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today

Member Since: February 11, 2012 Posts: 0 Comments: 9746
And this is all the SE gets.....

AS SUCH...DIURNAL RE-INTENSIFICATION OF FRONTAL CONVECTION
APPEARS PROBABLE...WITH SEVERE INTENSITY BEING MAINTAINED INTO THE
EVENING AND PERHAPS OVERNIGHT HOURS AS ACTIVITY DEVELOPS EWD.
PRIMARY HAZARDS SHOULD BE ISOLATED TO SCATTERED DAMAGING WINDS ALONG
WITH A FEW TORNADOES.





boooo as usual...

pollen count today is 2607, highs 81 - 85
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Quoting Thundercloud01221991:


Yes they can it says significant severe weather required to go mdt risk there is no hatched area so they default to the next lowest risk which is slight

Right, just saw that.

I've never seen them do this before.
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Good morning bloggers... big day for weather today I see
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Hmmm, maybe a strong tornado hits oklahoma city today.
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Quoting TropicalAnalystwx13:

According to their table, they can't.



Yes they can it says significant severe weather required to go mdt risk there is no hatched area so they default to the next lowest risk which is slight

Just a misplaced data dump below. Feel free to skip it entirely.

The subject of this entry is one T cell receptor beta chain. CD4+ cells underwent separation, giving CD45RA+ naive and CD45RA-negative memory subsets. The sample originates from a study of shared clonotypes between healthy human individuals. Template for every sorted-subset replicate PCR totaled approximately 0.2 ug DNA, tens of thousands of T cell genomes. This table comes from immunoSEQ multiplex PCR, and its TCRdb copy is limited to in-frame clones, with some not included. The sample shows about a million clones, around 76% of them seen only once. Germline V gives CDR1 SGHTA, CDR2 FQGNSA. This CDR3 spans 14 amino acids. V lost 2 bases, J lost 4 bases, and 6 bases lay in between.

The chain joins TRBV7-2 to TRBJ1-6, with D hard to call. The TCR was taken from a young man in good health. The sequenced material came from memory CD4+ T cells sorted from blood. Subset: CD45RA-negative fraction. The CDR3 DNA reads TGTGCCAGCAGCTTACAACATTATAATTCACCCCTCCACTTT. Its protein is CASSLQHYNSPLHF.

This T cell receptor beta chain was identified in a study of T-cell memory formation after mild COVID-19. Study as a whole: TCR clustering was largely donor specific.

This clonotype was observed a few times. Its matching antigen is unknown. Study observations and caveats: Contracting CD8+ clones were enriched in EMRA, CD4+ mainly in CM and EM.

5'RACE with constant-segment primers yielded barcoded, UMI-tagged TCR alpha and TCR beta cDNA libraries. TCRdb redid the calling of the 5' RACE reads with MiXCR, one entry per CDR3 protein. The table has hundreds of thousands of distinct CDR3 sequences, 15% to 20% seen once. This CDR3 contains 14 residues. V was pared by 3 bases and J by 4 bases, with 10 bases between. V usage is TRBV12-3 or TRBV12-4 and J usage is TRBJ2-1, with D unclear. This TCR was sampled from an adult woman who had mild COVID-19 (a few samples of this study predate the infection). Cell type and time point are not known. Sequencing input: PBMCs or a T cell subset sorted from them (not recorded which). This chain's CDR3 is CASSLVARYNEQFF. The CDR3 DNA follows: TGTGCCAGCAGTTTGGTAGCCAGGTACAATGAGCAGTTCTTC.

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Everyone have a great Tuesday! Aussie, have a wonderful Wednesday!
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Quoting MAweatherboy1:
I didn't know the SPC could do this- they've got a slight risk on the Day 2 outlook, but 45% probabilities:




According to their table, they can't.

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Anyone see this???



Looks like winter just won't let go of it's grip over there.
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Yesterday turned out to be pretty active. There was even several hail reports around the Cleveland area.


Quoting MAweatherboy1:
I didn't know the SPC could do this- they've got a slight risk on the Day 2 outlook, but 45% probabilities:




That's weird. The outlook states that they probably wouldn't be issuing a moderate risk for tomorrow's event. It's probably a mistake.
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I didn't know the SPC could do this- they've got a slight risk on the Day 2 outlook, but 45% probabilities:



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Morning everybody.

SPC has issued a Moderate risk for severe weather today for portions of central Oklahoma and northern Texas including the cities of Oklahoma City, Norman, Tulsa, and Wichita Falls, TX. The main threat will be large and destructive hail with many storms producing over 2 inch hail. Tornadoes are also going to be a major threat today and a few strong tornadoes could occur around the OKC area. Be safe!